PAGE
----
Pray v. Ogunsamus et al

Filing 57

ORDER granting 36 Motion to Dismiss for Failure to State a Claim; denying 49 Motion to Dismiss; dismissing Defendant Ogunsanwo and directing the Clerk to terminate him as a Defendant. Signed by Judge Marcia Morales Howard on 3/6/2018. (BL)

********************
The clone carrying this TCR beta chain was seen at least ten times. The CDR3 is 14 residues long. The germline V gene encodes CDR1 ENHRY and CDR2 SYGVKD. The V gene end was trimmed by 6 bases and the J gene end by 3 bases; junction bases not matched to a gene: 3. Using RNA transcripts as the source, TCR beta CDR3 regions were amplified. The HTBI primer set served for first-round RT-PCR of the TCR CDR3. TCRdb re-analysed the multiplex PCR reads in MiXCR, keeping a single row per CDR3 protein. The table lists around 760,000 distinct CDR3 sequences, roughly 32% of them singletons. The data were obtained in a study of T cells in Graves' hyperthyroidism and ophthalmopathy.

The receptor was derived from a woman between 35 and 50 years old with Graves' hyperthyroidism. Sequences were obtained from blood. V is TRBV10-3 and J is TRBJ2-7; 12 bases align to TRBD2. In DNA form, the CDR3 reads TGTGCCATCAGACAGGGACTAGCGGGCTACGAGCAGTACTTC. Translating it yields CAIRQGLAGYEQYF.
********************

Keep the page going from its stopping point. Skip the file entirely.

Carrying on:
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UNITED STATES DISTRICT COURT MIDDLE DISTRICT OF FLORIDA JACKSONVILLE DIVISION CHADRICK VASHON PRAY, Plaintiff, v. Case No. 3:16-cv-180-J-34JBT OLUGBENGA ADELEKE OGUNSANWO, et al., Defendants. ORDER I. Status Plaintiff Chadrick Vashon Pray, an inmate of the Florida penal system, initiated this action on February 24, 2016, by filing a Civil Rights Complaint (Doc. 1) pursuant to 42 U.S.C. § 1983. He filed an Amended Complaint (Doc. 11) on May 16, 2016, a Second Amended Complaint (Doc. 20) on September 29, 2016, and a Third Amended Complaint (TAC; Doc. 30) on March 27, 2017. In the TAC, Pray names the following Defendants: (1) Olugbenga Adeleke Ogunsanwo, an Assistant Secretary of Health Services for the Florida Department of Corrections (FDOC); (2) Nurse Pollard, a licensed practical nurse at Florida State Prison (FSP); (3) Nurse D. Varghese, an advanced registered nurse practitioner at FSP; and (4) John Does 1 through 5. He asserts that Defendants Pollard and Varghese denied him pain medication (Lortab) that Dr. Contarini, M.D., prescribed for him after the removal of a lipoma on August 2, 2016. As relief, he requests compensatory and punitive damages. This matter is before the Court on Defendants Nurse Pollard and Nurse Varghese's Motion to Dismiss Plaintiff's Third Amended Complaint (Motion; Doc. 49) and Defendant Ogunsanwo's Motion to Dismiss (Ogunsanwo's Motion; Doc. 36). The Court advised Pray that granting a motion to dismiss would be an adjudication of the case that could foreclose subsequent litigation on the matter, and gave him an opportunity to respond. See Orders (Docs. 34, 44, 50, 51, 53, 54). Plaintiff filed his response in opposition to the motions. See Plaintiff's Response to Order to Show Cause (Response; Doc. 55). Defendants' motions are ripe for review. II. Motion to Dismiss Standard In ruling on a motion to dismiss, the Court must accept the factual allegations set forth in the complaint as true. Ashcroft v. Iqbal, 556 U.S. 662, 678 (2009); Swierkiewicz v. Sorema N.A., 534 U.S. 506, 508 n.1 (2002); see also Lotierzo v. Woman's World Med. Ctr., Inc., 278 F.3d 1180, 1182 (11th Cir. 2002). In addition, all reasonable inferences should be drawn in favor of the plaintiff. See Omar ex. rel. Cannon v. Lindsey, 334 F.3d 1246, 1247 (11th Cir. 2003) (per curiam). Nonetheless, the plaintiff must still meet some minimal pleading requirements. Jackson v. BellSouth Telecomm., 372 F.3d 1250, 1262-63 (11th Cir. 2004) (citations omitted). Indeed, while "[s]pecific facts are not necessary[,]" the complaint should 2 "'give the defendant fair notice of what the . . . claim is and the grounds upon which it rests.'" Erickson v. Pardus, 551 U.S. 89, 93 (2007) (per curiam) (quoting Bell Atl. Corp. v. Twombly, 550 U.S. 544, 555 (2007)). Further, the plaintiff must allege "enough facts to state a claim that is plausible on its face." Twombly, 550 U.S. at 570. "A claim has facial plausibility when the pleaded factual content allows the court to draw the reasonable inference that the defendant is liable for the misconduct alleged." Iqbal, 556 U.S. at 678 (citing Twombly, 550 U.S. at 556); see Miljkovic v. Shafritz & Dinkin, P.A., 791 F.3d 1291, 1297 (11th Cir. 2015) (citation and footnote omitted). A "plaintiff's obligation to provide the grounds of his entitlement to relief requires more than labels and conclusions, and a formulaic recitation of the elements of a cause of action will not do[.]" Twombly, 550 U.S. at 555 (internal quotations omitted); see also Jackson, 372 F.3d at 1262 (explaining that "conclusory allegations, unwarranted deductions of facts or legal conclusions masquerading as facts will not prevent dismissal") (internal citation and quotations omitted). Indeed, "the tenet that a court must accept as true all of the allegations contained in a complaint is inapplicable to legal conclusions[,]" which simply "are not entitled to [an] assumption of truth." Iqbal, 556 U.S. at 678, 680. Thus, in ruling on a motion to dismiss, the Court must determine whether the complaint contains "sufficient factual matter, accepted as true, to 'state a claim to relief that 3 is plausible on its face[.]'" Id. at 678 (quoting Twombly, 550 U.S. at 570). The Eleventh Circuit has stated: To survive a motion to dismiss, [plaintiff]'s complaint must have set out facts sufficient to "raise a right to relief above the speculative level." Bell Atl. Corp. v. Twombly, 550 U.S. 544, 555 (2007). This means he must have alleged "factual content that allow[ed] the court to draw the reasonable inference that the defendant[s] [were] liable for the misconduct." Ashcroft v. Iqbal, 556 U.S. 662, 678 (2009). The allegations must be plausible, but plausibility is not probability. See id. Lane v. Philbin, 835 F.3d 1302, 1305 (11th Cir. 2016). III. Third Amended Complaint1 Pray asserts that, on August 2, 2016, Dr. Contarini removed a lipoma from his neck and prescribed Lortab for post-surgical pain. See TAC at 10-11, ¶¶ 57, 58. He states that Defendants Pollard and Varghese interfered with Dr. Contarini's prescribed treatment. See id. at 11, ¶ 59. He alleges: 1 The TAC is the operative pleading. In considering a motion to dismiss, the Court must accept all factual allegations in the TAC as true, consider the allegations in the light most favorable to the plaintiff, and accept all reasonable inferences that can be drawn from such allegations. Miljkovic v. Shafritz and Dinkin, P.A., 791 F.3d 1291, 1297 (11th Cir. 2015) (quotations and citations omitted). As such, the recited facts are drawn from the TAC and may differ from those that ultimately can be proved. Additionally, because this matter is before the Court on motions to dismiss filed by Ogunsanwo, Pollard, and Varghese, the Court's recitation of the facts will focus on Pray's allegations as to these Defendants. 4 On August 2, 2016 Defendant Pollard and Defendant Var[g]hese intentionally denied and interfered with prescribed treatment of pain medication, i.e. "Lortab," b[y] discontinuing the medication and never providing it to [him] as prescribed by Dr. Contarini, M.D. Id. As to Defendant Ogunsanwo, Pray does not mention him in the TAC. He neither alleges any facts involving Ogunsanwo nor asserts any claims against him. IV. Summary of the Arguments In the Motion, Defendants Pollard and Varghese assert that Pray's Eighth Amendment claims against them should be dismissed because: (1) Pray failed to exhaust his administrative remedies, as required by the Prison Litigation Reform Act (PLRA), before filing the 42 U.S.C. § 1983 lawsuit, see Motion at 7-10, and (2) a lipoma is not a serious medical need, and Pollard and Varghese could not have denied him Lortab following the August 2nd surgery because they did not work at the prison where he was incarcerated at that time, see id. at 7. In response to Defendants' Motion, Pray maintains that he exhausted his administrative remedies, see Response at 4. Additionally, he opposes Defendants' assertion that they did not work at the prison where he was incarcerated, id. at 3, and states it is his "understanding" that no one can "veto" a physician's prescribed treatment, id. As such, Pray requests that the Court deny the Motion. See id. at 4. In Ogunsanwo's Motion, Defendant Ogunsanwo asserts that: (1) the Court should dismiss him because Pray neither asserts any 5 claims against him, alleges any facts involving him, nor seeks relief against him, see Ogunsanwo's Motion at 1-2; (2) he is entitled to qualified immunity and a dismissal with prejudice, see id. at 2-3; and (3) Pray fails to state a claim on which relief may be granted, see id. at 3 (citing 28 U.S.C. § 1915(e)(2)(B)(ii)). In response, Pray states that he names Ogunsanwo as a defendant "due to his administrative position in the chain of command" because he needs Ogunsanwo to help identify John Does 1 through 5. Response at 2. He explains: Though [Ogunsanwo] didn't cause actual injury to the Plaintiff, to dismiss Defendant Ogunsanwo at this pre-discovery stage would thwart my efforts to discovery and develop my claims which will necessitate a trial by jury . . . . Id. at 2-3. As such, Pray states that Ogunsanwo "should not be dismissed until after [a] full and fair discovery process," and requests that the Court deny Ogunsanwo's Motion. Id. at 3, 4. V. Exhaustion of Administrative Remedies Exhaustion of available administrative remedies is required before a 42 U.S.C. § 1983 action with respect to prison conditions may be initiated in this Court by a prisoner. See 42 U.S.C. § 1997e(a). Nevertheless, a prisoner such as Pray is not required to plead exhaustion. See Jones v. Bock, 549 U.S. 199, 216 (2007). Instead, the United States Supreme Court has recognized "failure to exhaust is an affirmative defense under the PLRA[.]" Id. Notably, exhaustion of available administrative remedies is "a precondition 6 to an adjudication on the merits" and is mandatory under the PLRA. Bryant v. Rich, 530 F.3d 1368, 1374 (11th Cir. 2008); Jones, 549 U.S. at 211; Woodford v. Ngo, 548 U.S. 81, 85 (2006) ("Exhaustion is no longer left to the discretion of the district court, but is mandatory.") (citation omitted). Not only is there an exhaustion requirement, "the PLRA exhaustion requirement requires proper exhaustion." Woodford, 548 U.S at 93. Because exhaustion requirements are designed to deal with parties who do not want to exhaust, administrative law creates an incentive for these parties to do what they would otherwise prefer not to do, namely, to give the agency a fair and full opportunity to adjudicate their claims. Administrative law does this by requiring proper exhaustion of administrative remedies, which "means using all steps that the agency holds out, and doing so properly (so that the agency addresses the issues on the merits)." Pozo,[2] 286 F.3d, at 1024. . . . Id. at 90. And, "[p]roper exhaustion demands compliance with an agency's deadlines and other critical procedural rules . . . ." Id. As such, the United States Supreme Court has emphasized: Courts may not engraft an unwritten "special circumstances" exception onto the PLRA's exhaustion requirement. The only limit to § 1997e(a)'s mandate is the one baked into its text: An inmate need exhaust only such administrative remedies as are "available." Ross v. Blake, 136 S.Ct. 1850, 1862 (2016). 2 Pozo v. McCaughtry, 286 F.3d 1022 (7th Cir. 2002). 7 The determination of whether an inmate exhausted his available administrative remedies prior to filing a cause of action in federal court is a matter of abatement and should be raised in a motion to dismiss. Bryant, 530 F.3d at 1374. The Eleventh Circuit has explained the two-step process that the Court must employ when examining the issue of exhaustion of administrative remedies. After a prisoner has exhausted the grievance procedures, he may file suit under § 1983. In response to a prisoner suit, defendants may bring a motion to dismiss and raise as a defense the prisoner's failure to exhaust these administrative remedies. See Turner, 541 F.3d at 1081.[3] In Turner v. Burnside we established a two-step process for resolving motions to dismiss prisoner lawsuits for failure to exhaust. 541 F.3d at 1082. First, district courts look to the factual allegations in the motion to dismiss and those in the prisoner's response and accept the prisoner's view of the facts as true. The court should dismiss if the facts as stated by the prisoner show a failure to exhaust. Id. Second, if dismissal is not warranted on the prisoner's view of the facts, the court makes specific findings to resolve disputes of fact, and should dismiss if, based on those findings, defendants have shown a failure to exhaust. Id. at 1082–83; see also id. at 1082 (explaining that defendants bear the burden of showing a failure to exhaust). Whatley v. Warden, Ware State Prison, 802 F.3d 1205, 1209 (11th Cir. 2015); see Pavao v. Sims, 679 F. App'x 819, 823-24 (11th Cir. 2017) (per curiam). 3 Turner v. Burnside, 541 F.3d 1077 (11th Cir. 2008). 8 In the Complaint, Pray asserts that Defendants Pollard and Varghese interfered with Dr. Contarini's prescribed treatment on August 2, 2016. Defendants Pollard and Varghese maintain that the Court should dismiss the claims against them because Pray failed to exhaust his administrative remedies, as required by the PLRA, before filing the 42 U.S.C. § 1983 lawsuit. They state: According to the Complaint, Pray never filed a grievance regarding Pollard or Varghese, or any events relative to August 2016. Instead, his long list of grievances ends with one filed January 11, 2016 and denied February 15, 2016 [ECF #30, ¶¶ 51-52]. By his own allegations, signed under penalty of perjury, he grieved nothing that occurred in August 2016. The process was obviously available, as he filed other grievances regarding the incident. According to settled law, this claim should go no further. Motion at 10. In response to Defendants' Motion, Pray states he filed "all necessary" grievances to exhaust his administrative remedies. Response at 4. Neither the Defendants nor Pray provides any exhibits in support of their positions. As to the initial step in the two-part process for deciding motions to dismiss for failure to exhaust under the PLRA, the Eleventh Circuit has instructed: District courts first should compare the factual allegations in the motion to dismiss and those in the prisoner's response and, where there is a conflict, accept the prisoner's view of the facts as true. "The 9 court should dismiss if the facts as stated by the prisoner show a failure to exhaust." Id.[4] Pavao, 679 F. App'x at 823-24. Accepting Pray's responsive assertion (that he filed the required grievances) as true, a dismissal is not warranted. As to the second step in the two-part procedure, the Defendants bear the burden of proving that Pray failed to exhaust his available administrative remedies as to Pray's Eighth Amendment claims against them. See Turner, 541 F.3d at 1082 (citation omitted). As they have provided no evidence, they have not met their burden. As such, Defendants' Motion as to exhaustion is due to be denied. VI. Eighth Amendment Deliberate Indifference To state a claim under 42 U.S.C. § 1983, a plaintiff must allege that (1) the defendant deprived him of a right secured under the United States Constitution or federal law, and (2) such deprivation occurred under color of state law. Salvato v. Miley, 790 F.3d 1286, 1295 (11th Cir. 2015); Bingham v. Thomas, 654 F.3d 1171, 1175 (11th Cir. 2011) (per curiam) (citation omitted); Richardson v. Johnson, 598 F.3d 734, 737 (11th Cir. 2010) (per curiam) (citations omitted). Moreover, the Eleventh Circuit "'requires proof of an affirmative causal connection between the official's acts or omissions and the alleged constitutional deprivation' in § 1983 cases." Rodriguez v. Sec'y, Dep't of Corr., 4 Whatley, 802 F.3d at 1209. 10 508 F.3d 611, 625 (11th Cir. 2007) (quoting Zatler v. Wainwright, 802 F.2d 397, 401 (11th Cir. 1986)). In the absence of a federal constitutional deprivation or violation of a federal right, a plaintiff cannot sustain a cause of action against the defendants. The Eleventh Circuit has explained the requirements for an Eighth Amendment violation. "The Constitution does not mandate comfortable prisons, but neither does it permit inhumane ones . . . ." Farmer, 511 U.S. at 832, 114 S.Ct. at 1976 (internal quotation and citation omitted).[5] Thus, in its prohibition of "cruel and unusual punishments," the Eighth Amendment requires that prison officials provide humane conditions of confinement. Id. However, as noted above, only those conditions which objectively amount to an "extreme deprivation" violating contemporary standards of decency are subject to Eighth Amendment scrutiny. Hudson, 503 U.S. at 8-9, 112 S.Ct. at 1000.[6] Furthermore, it is only a prison official's subjective deliberate indifference to the substantial risk of serious harm caused by such conditions that gives rise to an Eighth Amendment violation. Farmer, 511 U.S. at 828, 114 S.Ct. at 1974 (quotation and citation omitted); Wilson, 501 U.S. at 303, 111 S.Ct. at 2327.[7] Thomas v. Bryant, 614 F.3d 1288, 1306-07 (11th Cir. 2010). "To show that a prison official acted with deliberate indifference to serious medical needs, a plaintiff must satisfy both an objective 5 Farmer v. Brennan, 511 U.S. 825 (1994). 6 Hudson v. McMillian, 503 U.S. 1 (1992). 7 Wilson v. Seiter, 501 U.S. 294 (1991). 11 and a subjective inquiry." Brown v. Johnson, 387 F.3d 1344, 1351 (11th Cir. 2004) (quoting Farrow v. West, 320 F.3d 1235, 1243 (11th Cir. 2003)). First, the plaintiff must satisfy the objective component by showing that he had a serious medical need. Goebert v. Lee Cty., 510 F.3d 1312, 1326 (11th Cir. 2007). "A serious medical need is considered 'one that has been diagnosed by a physician as mandating treatment or one that is so obvious that even a lay person would easily recognize the necessity for a doctor's attention.'" Id. (citing Hill v. Dekalb Reg'l Youth Det. Ctr., 40 F.3d 1176, 1187 (11th Cir. 1994)). In either case, "the medical need must be one that, if left unattended, pos[es] a substantial risk of serious harm." Id. (citation and internal quotations marks omitted). Brown, 387 F.3d at 1351. Next, the plaintiff must satisfy the subjective component, which requires the plaintiff to "allege that the prison official, at a minimum, acted with a state of mind that constituted deliberate indifference." Richardson, 598 F.3d at 737 (describing the three components of deliberate indifference as "(1) subjective knowledge of a risk of serious harm; (2) disregard of that risk; (3) by conduct that is more than mere negligence.") (citing Farrow, 320 F.3d at 1245); Lane, 835 F.3d at 1308 (setting forth the three components) (citing Farrow, 320 F.3d at 1245). In Estelle[8], the Supreme Court established that "deliberate indifference" 8 Estelle v. Gamble, 429 U.S. 97 (1976). 12 entails more than mere negligence. Estelle, 429 U.S. at 106, 97 S.Ct. 285; Farmer, 511 U.S. at 835, 114 S.Ct. 1970. The Supreme Court clarified the "deliberate indifference" standard in Farmer by holding that a prison official cannot be found deliberately indifferent under the Eighth Amendment "unless the official knows of and disregards an excessive risk to inmate health or safety; the official must both be aware of facts from which the inference could be drawn that a substantial risk of serious harm exists, and he must also draw the inference." Farmer, 511 U.S. at 837, 114 S.Ct. 1970 (emphasis added). In interpreting Farmer and Estelle, this Court explained in McElligott[9] that "deliberate indifference has three components: (1) subjective knowledge of a risk of serious harm; (2) disregard of that risk; (3) by conduct that is more than mere negligence." McElligott, 182 F.3d at 1255; Taylor,[10] 221 F.3d at 1258 (stating that defendant must have subjective awareness of an "objectively serious need" and that his response must constitute "an objectively insufficient response to that need"). Farrow, 320 F.3d at 1245-46. Notably, the Supreme Court has stated that a plaintiff may demonstrate the deliberate indifference of prison officials by showing that they intentionally interfered with prescribed treatment or intentionally denied access to medical care. See Estelle, 429 U.S. at 104-05. Defendants Pollard and Varghese seek dismissal of Pray's Eighth Amendment claims against them, arguing that Pray fails to provide sufficient facts that would entitle him to relief. Viewing 9 10 McElligott v. Foley, 182 F.3d 1248 (11th Cir. 1999). Taylor v. Adams, 221 F.3d 1254 (11th Cir. 2000). 13 the facts in the light most favorable to Pray, as the Court must, the Court is not so convinced. Pray has alleged facts sufficient to state a plausible claim under the Eighth Amendment. In reaching this conclusion, the Court observes that Pray asserts that Pollard and Varghese refused to follow a physician's prescribed pain treatment following the surgical removal of the lipoma, which had grown to over five centimeters, increased in pain, and caused limited neck movement. See Qamar v. C.I.A., 489 F. App'x 393, 396 (11th Cir. 2012) (per curiam) (citing Washington v. Dugger, 860 F.2d 1018, 1021 (11th Cir. 1988)). The Court declines to find that these allegations if proven would fail to state a plausible claim for a violation of the Eighth Amendment. As such, Defendants' Motion is due to be denied as to Pray's Eighth Amendment claims against them. In Ogunsanwo's Motion, Defendant Ogunsanwo maintains that the Court should dismiss him because Pray neither asserts any claims against him, alleges any facts involving him, nor seeks any relief against him. See Ogunsanwo's Motion at 1-2. In response, Pray acknowledges that Ogunsanwo did not injure him. See Response at 2. According to Pray, he names Ogunsanwo as a defendant because he believes that Ogunsanwo can help him identify John Does 1 through 5. See id. at 2-3. Federal Rule of Civil Procedure 8(a)(2) requires that a complaint contain "a short and plain statement of the claim showing 14 that the pleader is entitled to relief." To avoid dismissal for failure to state a claim on which relief can be granted, a complaint must include "factual content that allows the court to draw the reasonable inference that the defendant is liable for the misconduct alleged." Iqbal, 556 U.S. at 678. Moreover, "[w]hile legal conclusions can provide the framework of a complaint, they must be supported by factual allegations." Id. at 679. Pray is proceeding pro se in this action. The Eleventh Circuit has stated: A pro se pleading is held to a less stringent standard than a pleading drafted by an attorney; a pro se pleading is liberally construed. Hughes v. Lott, 350 F.3d 1157, 1160 (11th Cir. 2003). Even so, a pro se pleading must suggest (even if inartfully) that there is at least some factual support for a claim; it is not enough just to invoke a legal theory devoid of any factual basis. Jones v. Fla. Parole Comm'n, 787 F.3d 1105, 1107 (11th Cir. 2015). Pray's TAC unquestionably fails to state a claim to relief that is plausible on its face as to Ogunsanwo. Pray supplies no facts, much less sufficient facts to state any claim against this Defendant. As such, Ogunsanwo's Motion is due to be granted as to Pray's Eighth Amendment claim against him.11 11 Defendant Ogunsanwo also asserts that he is entitled to qualified immunity. See Ogunsanwo's Motion at 2-3. Because the Court finds that Pray fails to state any claim against Ogunsanwo, it need not address Ogunsanwo's assertion that he is entitled to qualified immunity. 15 Therefore, it is now ORDERED: 1. Defendants Pollard and Varghese's Motion to Dismiss Plaintiff's Third Amended Complaint (Doc. 49) is DENIED. 2. Defendant Ogunsanwo's Motion to Dismiss (Doc. 36) is GRANTED. 3. Defendant Ogunsanwo is DISMISSED from the action. The Clerk shall terminate him as a Defendant. DONE AND ORDERED at Jacksonville, Florida, this 6th day of March, 2018. sc 3/6 c: Chadrick Vashon Pray, FDOC #777541 Counsel of Record 16